Why I support the Recommendation

Speaking to the specific proposal, I see great merit in the automatic mediation proposal. For dispute resolution to work at its best, parties should be introduced to a panoply of alternatives and techniques, so that they can select, through negotiation and discourse, the tools that most suitably aid in the resolution of their particular dispute. Mediation is a great tool for parties that are sincere in the belief they can resolve their dispute; those parties who sense good faith among their adversaries will benefit from the greater visibility the process would be accorded under the DRTF proposal:

  • Heightened Visibility/Communication: Besides those parties or counsel who worry about displaying “weakness” in first requesting mediation, there are others who may be uninformed of mediation’s availability, skeptical of its benefits, or misinformed of its workings. Placing a decision on mediation before such parties (i.e., should we opt out?) will encourage an in-depth review by counsel with his/her client about the virtues and potential drawbacks of mediation. It may also lead to discussions with opposing counsel about their view of mediation. Those most likely to benefit from mediation’s enhanced visibility are often those who are most uninformed and least experienced; that frequently will be the public investor and, perhaps, the aggrieved employee. These are precisely the parties who stand to enjoy the greatest incremental benefit by employing this dispute resolution alternative.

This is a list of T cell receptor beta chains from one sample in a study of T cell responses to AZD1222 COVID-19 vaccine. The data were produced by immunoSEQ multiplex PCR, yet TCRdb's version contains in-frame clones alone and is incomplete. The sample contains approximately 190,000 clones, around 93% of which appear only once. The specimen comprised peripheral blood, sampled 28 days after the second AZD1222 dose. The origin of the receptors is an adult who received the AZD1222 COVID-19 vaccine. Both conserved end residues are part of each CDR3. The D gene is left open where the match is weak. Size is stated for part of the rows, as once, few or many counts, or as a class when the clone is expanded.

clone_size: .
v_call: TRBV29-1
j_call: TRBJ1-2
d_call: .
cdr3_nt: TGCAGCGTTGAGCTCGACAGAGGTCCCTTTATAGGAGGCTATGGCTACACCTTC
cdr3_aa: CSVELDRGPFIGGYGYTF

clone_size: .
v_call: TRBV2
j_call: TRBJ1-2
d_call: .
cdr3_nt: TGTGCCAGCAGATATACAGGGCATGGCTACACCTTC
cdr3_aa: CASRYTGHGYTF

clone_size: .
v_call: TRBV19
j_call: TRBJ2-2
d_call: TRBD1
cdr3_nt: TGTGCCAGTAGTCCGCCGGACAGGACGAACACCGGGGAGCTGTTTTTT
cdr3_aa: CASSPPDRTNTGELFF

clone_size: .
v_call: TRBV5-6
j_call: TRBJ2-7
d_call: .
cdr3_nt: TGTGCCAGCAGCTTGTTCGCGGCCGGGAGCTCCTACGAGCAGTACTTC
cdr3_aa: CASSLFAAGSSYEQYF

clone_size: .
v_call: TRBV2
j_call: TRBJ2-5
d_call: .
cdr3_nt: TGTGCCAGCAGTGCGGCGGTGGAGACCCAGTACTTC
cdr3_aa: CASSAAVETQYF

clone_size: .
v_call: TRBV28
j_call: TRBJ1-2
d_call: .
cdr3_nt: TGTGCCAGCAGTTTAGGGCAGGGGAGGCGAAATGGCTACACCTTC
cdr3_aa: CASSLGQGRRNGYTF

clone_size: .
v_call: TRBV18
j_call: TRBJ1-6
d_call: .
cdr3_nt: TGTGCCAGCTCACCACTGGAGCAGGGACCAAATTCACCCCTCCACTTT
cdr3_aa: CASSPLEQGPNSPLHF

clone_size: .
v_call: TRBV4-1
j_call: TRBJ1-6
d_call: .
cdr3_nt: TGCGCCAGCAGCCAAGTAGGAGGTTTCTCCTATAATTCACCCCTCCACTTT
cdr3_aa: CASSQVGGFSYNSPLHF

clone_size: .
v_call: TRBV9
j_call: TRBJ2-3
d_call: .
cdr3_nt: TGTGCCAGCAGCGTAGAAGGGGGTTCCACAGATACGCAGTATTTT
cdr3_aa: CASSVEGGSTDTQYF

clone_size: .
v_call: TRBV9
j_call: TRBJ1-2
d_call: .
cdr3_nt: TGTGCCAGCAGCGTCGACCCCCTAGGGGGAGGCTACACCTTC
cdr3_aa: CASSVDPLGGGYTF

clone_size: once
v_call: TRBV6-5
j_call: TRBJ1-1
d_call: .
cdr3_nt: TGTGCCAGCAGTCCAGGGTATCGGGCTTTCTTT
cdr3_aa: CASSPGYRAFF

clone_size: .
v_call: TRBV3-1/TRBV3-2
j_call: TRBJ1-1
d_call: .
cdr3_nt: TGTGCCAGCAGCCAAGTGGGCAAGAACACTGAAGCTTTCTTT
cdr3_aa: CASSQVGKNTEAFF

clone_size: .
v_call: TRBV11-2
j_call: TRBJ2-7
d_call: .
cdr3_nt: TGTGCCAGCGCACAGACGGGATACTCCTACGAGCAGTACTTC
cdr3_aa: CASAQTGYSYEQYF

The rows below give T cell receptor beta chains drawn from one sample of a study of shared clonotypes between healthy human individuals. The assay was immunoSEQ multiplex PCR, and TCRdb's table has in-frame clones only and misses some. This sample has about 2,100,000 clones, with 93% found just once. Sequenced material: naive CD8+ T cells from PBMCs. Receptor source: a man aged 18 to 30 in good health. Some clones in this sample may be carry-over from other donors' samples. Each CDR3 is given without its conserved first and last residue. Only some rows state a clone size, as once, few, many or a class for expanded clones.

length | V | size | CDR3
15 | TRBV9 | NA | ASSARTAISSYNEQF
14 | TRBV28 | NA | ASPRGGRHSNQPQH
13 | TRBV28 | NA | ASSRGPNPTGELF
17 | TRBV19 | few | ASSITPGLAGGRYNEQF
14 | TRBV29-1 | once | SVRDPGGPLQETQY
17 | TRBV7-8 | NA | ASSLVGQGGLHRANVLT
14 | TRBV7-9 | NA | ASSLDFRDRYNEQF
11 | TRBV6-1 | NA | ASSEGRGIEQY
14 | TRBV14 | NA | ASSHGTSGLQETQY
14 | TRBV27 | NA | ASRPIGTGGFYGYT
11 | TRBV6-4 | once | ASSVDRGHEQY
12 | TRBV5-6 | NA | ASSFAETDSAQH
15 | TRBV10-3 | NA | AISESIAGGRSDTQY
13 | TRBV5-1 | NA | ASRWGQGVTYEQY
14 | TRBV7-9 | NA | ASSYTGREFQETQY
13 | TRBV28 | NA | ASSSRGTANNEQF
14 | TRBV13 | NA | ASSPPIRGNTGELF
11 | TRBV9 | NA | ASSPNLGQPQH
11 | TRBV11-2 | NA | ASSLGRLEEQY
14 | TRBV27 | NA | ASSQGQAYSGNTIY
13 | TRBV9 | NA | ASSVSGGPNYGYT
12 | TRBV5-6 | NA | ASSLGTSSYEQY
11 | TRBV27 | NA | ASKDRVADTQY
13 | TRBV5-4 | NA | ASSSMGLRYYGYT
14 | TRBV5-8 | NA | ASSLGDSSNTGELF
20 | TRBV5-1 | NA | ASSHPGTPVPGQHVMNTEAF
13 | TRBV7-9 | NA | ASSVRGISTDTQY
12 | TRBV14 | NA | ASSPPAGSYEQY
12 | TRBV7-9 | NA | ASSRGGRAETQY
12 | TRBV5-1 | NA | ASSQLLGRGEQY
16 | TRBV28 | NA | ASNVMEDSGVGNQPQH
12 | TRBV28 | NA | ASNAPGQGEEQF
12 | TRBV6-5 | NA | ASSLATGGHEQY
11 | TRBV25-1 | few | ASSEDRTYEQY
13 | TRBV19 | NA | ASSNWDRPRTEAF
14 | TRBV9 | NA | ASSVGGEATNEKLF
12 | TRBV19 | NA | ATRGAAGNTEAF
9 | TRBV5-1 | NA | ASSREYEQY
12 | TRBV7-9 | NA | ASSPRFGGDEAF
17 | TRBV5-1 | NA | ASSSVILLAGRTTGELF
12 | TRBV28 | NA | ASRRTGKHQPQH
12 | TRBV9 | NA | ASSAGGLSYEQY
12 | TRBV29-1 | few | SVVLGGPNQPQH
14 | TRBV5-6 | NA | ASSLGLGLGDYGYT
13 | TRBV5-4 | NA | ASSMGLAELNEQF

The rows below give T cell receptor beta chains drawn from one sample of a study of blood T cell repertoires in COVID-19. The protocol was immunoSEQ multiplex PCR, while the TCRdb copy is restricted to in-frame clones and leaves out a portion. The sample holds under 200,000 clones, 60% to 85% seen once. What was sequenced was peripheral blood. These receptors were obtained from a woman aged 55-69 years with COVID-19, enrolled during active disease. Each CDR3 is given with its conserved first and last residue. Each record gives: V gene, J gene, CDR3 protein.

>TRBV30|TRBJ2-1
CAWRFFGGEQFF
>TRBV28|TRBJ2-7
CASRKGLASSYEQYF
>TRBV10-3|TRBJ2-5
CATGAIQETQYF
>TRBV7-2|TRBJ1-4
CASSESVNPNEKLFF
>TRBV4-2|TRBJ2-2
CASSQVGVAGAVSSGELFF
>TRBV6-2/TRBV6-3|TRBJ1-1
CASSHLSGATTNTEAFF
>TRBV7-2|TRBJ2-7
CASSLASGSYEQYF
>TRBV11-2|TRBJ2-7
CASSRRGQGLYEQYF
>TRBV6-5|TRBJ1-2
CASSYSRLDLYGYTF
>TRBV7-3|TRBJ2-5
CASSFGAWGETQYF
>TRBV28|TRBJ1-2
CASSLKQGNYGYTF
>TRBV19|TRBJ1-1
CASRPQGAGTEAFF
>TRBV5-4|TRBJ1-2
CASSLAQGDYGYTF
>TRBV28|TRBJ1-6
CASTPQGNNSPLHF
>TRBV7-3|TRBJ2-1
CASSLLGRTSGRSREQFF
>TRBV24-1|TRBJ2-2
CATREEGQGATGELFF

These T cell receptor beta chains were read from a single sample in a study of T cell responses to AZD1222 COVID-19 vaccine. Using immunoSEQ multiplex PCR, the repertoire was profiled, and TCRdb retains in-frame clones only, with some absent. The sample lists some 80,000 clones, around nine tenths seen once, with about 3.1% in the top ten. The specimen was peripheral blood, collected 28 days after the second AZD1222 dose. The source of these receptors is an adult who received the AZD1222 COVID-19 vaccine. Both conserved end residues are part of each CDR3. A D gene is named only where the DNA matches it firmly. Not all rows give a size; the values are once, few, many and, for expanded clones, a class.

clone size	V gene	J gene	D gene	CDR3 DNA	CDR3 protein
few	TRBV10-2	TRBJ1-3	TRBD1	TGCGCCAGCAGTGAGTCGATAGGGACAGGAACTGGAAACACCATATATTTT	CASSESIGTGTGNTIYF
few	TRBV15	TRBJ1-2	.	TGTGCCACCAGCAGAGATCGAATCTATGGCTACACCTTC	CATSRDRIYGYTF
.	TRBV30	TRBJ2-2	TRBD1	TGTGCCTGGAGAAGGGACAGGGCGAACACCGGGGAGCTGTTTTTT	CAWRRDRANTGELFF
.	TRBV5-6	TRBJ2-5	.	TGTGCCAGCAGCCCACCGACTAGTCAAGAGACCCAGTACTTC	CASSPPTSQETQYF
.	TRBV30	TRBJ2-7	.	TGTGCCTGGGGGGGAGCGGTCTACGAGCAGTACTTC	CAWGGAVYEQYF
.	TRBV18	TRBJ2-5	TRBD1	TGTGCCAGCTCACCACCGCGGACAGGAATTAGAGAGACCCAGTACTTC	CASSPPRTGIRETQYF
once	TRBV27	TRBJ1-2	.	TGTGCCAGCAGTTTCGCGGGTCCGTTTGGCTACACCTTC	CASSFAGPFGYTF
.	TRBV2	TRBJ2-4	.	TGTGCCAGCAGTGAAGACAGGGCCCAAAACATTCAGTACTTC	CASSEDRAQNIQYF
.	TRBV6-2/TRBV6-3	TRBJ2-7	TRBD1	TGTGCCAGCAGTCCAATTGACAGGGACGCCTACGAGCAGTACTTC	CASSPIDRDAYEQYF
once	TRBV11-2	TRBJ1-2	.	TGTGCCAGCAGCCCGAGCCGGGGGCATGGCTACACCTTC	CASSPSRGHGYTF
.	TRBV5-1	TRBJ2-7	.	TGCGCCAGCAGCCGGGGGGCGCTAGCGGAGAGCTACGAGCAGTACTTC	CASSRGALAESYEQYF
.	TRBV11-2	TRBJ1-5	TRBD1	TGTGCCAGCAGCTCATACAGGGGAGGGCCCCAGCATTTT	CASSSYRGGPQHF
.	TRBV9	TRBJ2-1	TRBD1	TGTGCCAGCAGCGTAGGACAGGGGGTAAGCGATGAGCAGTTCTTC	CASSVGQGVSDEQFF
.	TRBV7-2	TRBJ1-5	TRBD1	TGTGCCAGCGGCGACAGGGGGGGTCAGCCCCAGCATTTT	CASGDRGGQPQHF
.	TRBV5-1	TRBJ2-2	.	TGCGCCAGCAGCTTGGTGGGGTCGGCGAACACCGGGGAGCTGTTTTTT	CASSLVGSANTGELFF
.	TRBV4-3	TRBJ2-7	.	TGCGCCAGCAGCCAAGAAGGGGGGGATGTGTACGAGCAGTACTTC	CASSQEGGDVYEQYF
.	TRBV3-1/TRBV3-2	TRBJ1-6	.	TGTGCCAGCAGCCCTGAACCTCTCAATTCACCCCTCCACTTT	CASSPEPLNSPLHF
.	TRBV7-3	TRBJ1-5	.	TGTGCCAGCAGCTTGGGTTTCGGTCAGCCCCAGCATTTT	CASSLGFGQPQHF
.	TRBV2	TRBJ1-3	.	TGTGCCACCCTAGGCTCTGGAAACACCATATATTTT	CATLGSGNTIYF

• Institutional Endorsement – FINRA Benefits: Boasting an 80% success rate, there can be little doubt about the potential for mediation to provide a less costly, more immediate, and often more satisfying result for parties in dispute than can arbitration, so FINRA should have no qualms about further promoting the process to all parties. From the forum’s viewpoint, those who accept the mediation challenge and succeed will be more favorably impressed with the fairness and openness of the FINRA-ODR facility and FINRA itself will save money as earlier mediated resolutions supplant the costly hearing phase.
  • Enhanced Choice: That some see automatic mediation, with an opt-out qualifier, as restricting choice is perplexing, as the practice would actually enlarge choice. The worry that an outlying few may not understand the opt-out choice, but will only understand that mediation is automatic, if at all valid, should not prevent the far greater majority from enjoying the benefits and choices available from a decision path that affirmatively offers mediation. The automatic mediation program can be outfitted with many protections to safeguard against such misimpressions and to assure informed choice at every step of the process. Should those protections fail, one needs then to ask whether that results in real or sustained injury.